How stressed are you?
The library is crowded and the waiting lines at our coffee corners are getting longer, while the lines at parties are getting shorter. This can only mean one thing: It is exam period. How stressed are the students. And how do they cope with the pressure?
Wanrong Ju, master student Philosophy (From China)
‘I had an exam yesterday, which didn’t go well. The main problem is that I have been very busy the past few months. Therefore, I didn’t have time to study and did most of the work this weekend. Normally, I review the slides after every lecture and prepare the next lectures. Most of my studying I do at home, since the air in the library does not circulate. At the end of the day it feels as if my brain does not work anymore.
Chinese people have the reputation to be eager. I don’t feel that pressure that much. Of course I want to get a good grade, but it is not my highest priority. Another difference between China and here is that, for example at RSM, some exams only count for 50% of your total grade. The other 50% are determined by case studies or in-class discussions. In China you mostly have a 100% exam.’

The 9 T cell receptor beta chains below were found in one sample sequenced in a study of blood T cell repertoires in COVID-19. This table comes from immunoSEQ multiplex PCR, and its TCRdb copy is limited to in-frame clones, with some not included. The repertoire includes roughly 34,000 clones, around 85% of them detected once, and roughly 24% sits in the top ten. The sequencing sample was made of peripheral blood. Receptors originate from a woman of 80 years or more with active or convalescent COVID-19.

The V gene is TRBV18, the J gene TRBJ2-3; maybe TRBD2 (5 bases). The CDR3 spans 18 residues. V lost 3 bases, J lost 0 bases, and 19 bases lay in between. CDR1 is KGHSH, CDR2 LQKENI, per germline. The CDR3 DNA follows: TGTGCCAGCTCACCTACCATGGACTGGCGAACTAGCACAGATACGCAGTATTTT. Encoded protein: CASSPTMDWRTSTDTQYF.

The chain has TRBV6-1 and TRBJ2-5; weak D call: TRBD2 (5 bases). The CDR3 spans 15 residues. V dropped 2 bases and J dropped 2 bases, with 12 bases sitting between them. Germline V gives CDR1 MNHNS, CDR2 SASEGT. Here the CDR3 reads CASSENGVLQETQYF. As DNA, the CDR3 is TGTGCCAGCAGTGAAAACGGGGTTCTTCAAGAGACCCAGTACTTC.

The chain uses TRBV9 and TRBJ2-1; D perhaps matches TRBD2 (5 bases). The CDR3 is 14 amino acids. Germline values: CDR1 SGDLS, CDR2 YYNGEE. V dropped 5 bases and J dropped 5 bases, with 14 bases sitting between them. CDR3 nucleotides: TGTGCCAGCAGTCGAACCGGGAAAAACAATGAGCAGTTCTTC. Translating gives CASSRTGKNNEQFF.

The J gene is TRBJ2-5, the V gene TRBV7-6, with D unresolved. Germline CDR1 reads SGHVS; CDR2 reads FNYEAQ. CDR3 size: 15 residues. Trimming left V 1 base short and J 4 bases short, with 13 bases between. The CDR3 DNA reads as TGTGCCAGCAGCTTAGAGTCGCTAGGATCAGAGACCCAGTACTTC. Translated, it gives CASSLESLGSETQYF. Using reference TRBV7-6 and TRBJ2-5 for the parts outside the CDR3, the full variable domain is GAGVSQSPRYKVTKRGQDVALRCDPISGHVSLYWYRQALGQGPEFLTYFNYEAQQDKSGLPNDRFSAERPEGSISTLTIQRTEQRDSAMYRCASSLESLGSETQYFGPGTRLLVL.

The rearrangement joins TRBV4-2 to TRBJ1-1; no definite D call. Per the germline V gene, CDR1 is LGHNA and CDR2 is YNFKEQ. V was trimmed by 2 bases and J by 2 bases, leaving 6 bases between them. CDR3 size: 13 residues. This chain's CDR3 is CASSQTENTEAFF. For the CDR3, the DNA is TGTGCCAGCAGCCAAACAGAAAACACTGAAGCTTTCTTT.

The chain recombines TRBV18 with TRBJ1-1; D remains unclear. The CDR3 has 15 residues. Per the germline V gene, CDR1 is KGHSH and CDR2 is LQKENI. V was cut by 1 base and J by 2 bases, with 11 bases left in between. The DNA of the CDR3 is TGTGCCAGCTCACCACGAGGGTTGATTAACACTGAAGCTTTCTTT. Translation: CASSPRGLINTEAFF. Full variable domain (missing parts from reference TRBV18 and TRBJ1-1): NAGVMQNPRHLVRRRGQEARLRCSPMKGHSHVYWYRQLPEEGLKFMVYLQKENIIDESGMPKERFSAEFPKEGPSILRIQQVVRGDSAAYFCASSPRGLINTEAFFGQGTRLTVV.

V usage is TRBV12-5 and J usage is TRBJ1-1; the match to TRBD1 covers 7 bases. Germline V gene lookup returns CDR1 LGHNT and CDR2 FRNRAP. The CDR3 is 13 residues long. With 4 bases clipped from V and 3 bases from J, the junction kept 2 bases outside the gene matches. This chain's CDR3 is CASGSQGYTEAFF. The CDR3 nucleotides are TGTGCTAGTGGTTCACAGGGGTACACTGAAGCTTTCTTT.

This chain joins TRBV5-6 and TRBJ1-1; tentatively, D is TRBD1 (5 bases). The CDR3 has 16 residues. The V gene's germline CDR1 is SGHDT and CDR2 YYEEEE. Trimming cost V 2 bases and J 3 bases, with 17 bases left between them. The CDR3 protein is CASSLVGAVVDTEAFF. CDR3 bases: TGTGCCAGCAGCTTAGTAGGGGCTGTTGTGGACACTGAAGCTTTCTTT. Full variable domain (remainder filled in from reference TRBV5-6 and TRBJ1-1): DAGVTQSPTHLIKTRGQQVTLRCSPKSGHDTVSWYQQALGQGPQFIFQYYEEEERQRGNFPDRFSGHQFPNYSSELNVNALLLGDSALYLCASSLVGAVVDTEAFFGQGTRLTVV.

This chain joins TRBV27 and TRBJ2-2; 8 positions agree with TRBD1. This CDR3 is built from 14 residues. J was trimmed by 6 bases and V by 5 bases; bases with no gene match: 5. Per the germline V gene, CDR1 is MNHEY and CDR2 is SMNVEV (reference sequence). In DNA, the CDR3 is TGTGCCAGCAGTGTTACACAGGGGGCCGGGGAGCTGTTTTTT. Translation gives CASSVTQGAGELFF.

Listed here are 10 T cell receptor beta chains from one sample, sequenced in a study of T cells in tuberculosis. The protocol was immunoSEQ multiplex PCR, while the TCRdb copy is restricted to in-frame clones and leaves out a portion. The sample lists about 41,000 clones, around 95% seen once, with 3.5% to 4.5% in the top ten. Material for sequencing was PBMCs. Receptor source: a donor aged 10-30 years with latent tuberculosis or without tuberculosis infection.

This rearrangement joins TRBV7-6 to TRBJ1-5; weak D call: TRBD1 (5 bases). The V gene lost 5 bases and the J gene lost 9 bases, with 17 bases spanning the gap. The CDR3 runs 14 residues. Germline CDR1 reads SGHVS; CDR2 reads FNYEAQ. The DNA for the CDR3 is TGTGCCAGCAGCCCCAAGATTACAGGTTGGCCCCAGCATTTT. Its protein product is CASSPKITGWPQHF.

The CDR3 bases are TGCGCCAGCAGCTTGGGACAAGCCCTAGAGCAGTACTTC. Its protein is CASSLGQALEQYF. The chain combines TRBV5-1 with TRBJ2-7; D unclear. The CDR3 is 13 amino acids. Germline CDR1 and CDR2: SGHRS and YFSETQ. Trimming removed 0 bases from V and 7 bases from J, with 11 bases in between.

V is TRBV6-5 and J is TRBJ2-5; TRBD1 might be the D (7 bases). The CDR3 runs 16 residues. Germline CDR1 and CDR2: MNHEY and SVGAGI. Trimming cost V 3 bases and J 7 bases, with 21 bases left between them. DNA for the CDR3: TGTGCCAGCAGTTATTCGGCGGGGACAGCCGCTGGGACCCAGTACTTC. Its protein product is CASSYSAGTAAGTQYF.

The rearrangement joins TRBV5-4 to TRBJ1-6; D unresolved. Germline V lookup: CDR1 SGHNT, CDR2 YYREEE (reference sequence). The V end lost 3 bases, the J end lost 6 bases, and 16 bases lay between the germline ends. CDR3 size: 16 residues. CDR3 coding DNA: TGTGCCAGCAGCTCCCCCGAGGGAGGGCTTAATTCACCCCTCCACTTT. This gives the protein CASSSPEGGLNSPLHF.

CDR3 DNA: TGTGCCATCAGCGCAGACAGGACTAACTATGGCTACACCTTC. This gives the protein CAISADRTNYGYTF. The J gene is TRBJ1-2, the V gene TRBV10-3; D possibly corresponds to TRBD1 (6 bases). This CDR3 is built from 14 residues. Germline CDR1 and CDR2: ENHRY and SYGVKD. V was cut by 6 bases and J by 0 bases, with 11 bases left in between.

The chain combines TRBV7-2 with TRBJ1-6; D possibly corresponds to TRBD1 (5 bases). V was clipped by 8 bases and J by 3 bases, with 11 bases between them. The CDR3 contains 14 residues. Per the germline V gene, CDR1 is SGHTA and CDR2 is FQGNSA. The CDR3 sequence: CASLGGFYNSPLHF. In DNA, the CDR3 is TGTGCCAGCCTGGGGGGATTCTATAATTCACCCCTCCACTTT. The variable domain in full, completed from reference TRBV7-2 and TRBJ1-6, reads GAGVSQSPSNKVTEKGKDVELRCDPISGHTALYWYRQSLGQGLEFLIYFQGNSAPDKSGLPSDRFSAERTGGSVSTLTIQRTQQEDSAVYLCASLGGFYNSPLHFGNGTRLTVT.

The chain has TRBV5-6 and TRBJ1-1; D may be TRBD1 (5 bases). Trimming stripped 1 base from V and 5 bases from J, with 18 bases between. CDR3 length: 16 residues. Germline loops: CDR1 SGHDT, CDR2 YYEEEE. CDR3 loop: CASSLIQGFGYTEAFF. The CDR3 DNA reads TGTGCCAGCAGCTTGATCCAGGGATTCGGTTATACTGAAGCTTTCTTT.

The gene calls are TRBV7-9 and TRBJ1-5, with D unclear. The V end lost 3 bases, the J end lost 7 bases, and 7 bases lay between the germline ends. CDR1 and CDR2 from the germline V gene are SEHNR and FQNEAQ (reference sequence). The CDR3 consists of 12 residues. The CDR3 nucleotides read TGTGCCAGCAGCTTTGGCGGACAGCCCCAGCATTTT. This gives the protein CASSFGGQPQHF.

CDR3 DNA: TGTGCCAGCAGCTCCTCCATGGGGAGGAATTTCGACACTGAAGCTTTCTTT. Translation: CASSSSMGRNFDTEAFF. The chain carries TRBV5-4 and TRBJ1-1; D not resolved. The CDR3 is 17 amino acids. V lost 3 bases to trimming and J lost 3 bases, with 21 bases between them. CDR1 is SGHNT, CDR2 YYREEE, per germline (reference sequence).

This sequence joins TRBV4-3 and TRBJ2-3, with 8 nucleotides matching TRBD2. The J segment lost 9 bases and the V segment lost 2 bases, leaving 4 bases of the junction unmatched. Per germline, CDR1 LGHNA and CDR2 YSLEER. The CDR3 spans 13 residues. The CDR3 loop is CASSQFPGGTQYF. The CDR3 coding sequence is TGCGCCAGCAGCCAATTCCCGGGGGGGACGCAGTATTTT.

Alina Vacari, third-year IBCoM student (From Moldova)
‘I always start on time, since my memory is not so good. I understand and remember the ideas but not the literal words or definitions. That is, however, essential if you need to learn by heart. In Moldova on the other hand, they focus more on the development of your personality. In this way you can find out what you’re capable of. I believe this strategy is more long-term than learning by heart.
My exam is scheduled on the third of November. The main reason why I am stressed is because it is an open questions exam. Even though I am confident about my knowledge and skills, I fear the assessment. Sometimes the professor understands your words differently than you mean. The discussions which follow are hard. It might help if there would be more focus on the formulation. So we know what to answer.’
Johannes Bramann, master student CEMS (From Germany)
‘My main problem is time management. I always have trouble balancing my social life with studying. It mostly means I have to study very hard in the end. Germans are known for their high motivation. This is partly due to the focus of German companies on grades.
Since I am easily distracted, the library is the best place to study for me. I found my perfect place there, it is quiet, surrounded by walls and slightly cold. So I cannot be distracted in any way. Another thing that helps is to make flash cards. You can easily take them with you and read them. In addition, me and my friends sometimes divide the summarizing. In this way you don’t have to read everything but can still study it all.’ JV